Yellowface strikes back, or Size matters (not)?
“Size matters not…Look at me. Judge me by size, do you?” Master Yoda
On 28 Nov 2013, something utterly unoriginal — and supremely bad idea (thank you for compliment, XiN magazine!) — took p…lace during one of those talent shows on Dutch television. The name is Xiao Wang, pronounced Xiao One, hence the eloquent Master Yoda saying.
Let’s take a look at the video fragment:
Next I would like to invite you to go through the systematic bias that controls the depiction of Asians in popular culture. A quick overview of some stereotypes and caricatures.
***When Asian immigrants first arrived in the West, especially the United States, they were welcomed as cheap labor. But after the California gold rush brought a flood of Asian immigrants to California, the cheap Asian labor began to be seen as a threat. What began as neutral or amusing stereotypical caricatures of Asians soon took on more negative connotations.
Coolie- The “Coolie” stereotype originated with Chinese laborers in the 1850s as a means of preventing Chinese from entering the skilled trades. The lowest-paying unskilled jobs were called “coolie labor” or “nigger work.”
Yellow Peril -The “Yellow Peril” or pollutant stereotype began to take hold in 1890s California. Asians were viewed as alien and a threat to wage-earners, and a movement began that had the goal of making California racially pure.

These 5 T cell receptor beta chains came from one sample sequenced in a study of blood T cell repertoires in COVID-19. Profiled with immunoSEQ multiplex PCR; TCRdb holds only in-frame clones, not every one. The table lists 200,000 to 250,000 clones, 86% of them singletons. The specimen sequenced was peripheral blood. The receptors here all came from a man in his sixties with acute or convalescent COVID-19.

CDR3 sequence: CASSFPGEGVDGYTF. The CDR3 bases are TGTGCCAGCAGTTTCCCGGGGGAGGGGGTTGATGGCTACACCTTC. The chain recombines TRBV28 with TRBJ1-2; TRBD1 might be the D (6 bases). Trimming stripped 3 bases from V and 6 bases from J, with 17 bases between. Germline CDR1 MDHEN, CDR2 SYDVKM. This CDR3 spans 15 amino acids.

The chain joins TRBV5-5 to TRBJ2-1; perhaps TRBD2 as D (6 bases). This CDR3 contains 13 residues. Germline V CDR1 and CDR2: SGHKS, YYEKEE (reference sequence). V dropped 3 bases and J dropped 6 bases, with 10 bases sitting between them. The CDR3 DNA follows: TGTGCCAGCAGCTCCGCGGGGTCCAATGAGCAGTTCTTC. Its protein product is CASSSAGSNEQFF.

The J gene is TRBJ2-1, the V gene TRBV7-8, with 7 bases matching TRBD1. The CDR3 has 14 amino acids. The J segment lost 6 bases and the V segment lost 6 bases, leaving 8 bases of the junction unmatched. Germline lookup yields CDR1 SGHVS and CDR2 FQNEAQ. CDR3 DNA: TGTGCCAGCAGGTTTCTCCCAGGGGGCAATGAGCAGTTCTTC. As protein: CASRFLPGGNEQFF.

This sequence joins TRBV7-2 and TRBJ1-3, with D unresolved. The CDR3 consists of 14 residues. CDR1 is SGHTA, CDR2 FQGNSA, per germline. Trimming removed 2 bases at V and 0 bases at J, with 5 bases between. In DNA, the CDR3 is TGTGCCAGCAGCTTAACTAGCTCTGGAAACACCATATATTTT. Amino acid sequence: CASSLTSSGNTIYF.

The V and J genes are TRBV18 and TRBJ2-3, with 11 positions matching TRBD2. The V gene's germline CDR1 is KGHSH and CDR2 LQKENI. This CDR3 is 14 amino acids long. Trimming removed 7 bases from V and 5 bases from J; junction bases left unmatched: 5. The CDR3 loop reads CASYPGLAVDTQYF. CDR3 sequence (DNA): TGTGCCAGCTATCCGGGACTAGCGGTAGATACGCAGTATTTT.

Deviant -The “Deviant” stereotype was a response to the movement of Asians from common labor to household servants, laundrymen, and operators of opium dens, and the importation of women for prostitution.
Dragon Lady -Asian women have often been portrayed as cunning “Dragon Ladies” — aggressive or opportunistic sexual beings or predatory gold diggers. Non-threatening stereotypes include servile Lotus Blossoms, China dolls, and Geisha girls.
Gook- The “Gook” stereotype originated with the US Military during the Korean War as a generic term for Asians, and became more popular during the Vietnam War. A gook is an invisible and powerful enemy with superhuman endurance and ability to absorb punishment.
Model Minority -The “Model Minority” stereotype originated in the 1950s as a representation of successful assimilation of Asians that was contrasted with the less successful assimilation of Blacks and Hispanics.***source: yellowface.com
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<Photo:Anna May Wong (黃柳霜 1905 – 1961) was the first Chinese American movie star>
Julie O’Yang | Editor-in-Chief
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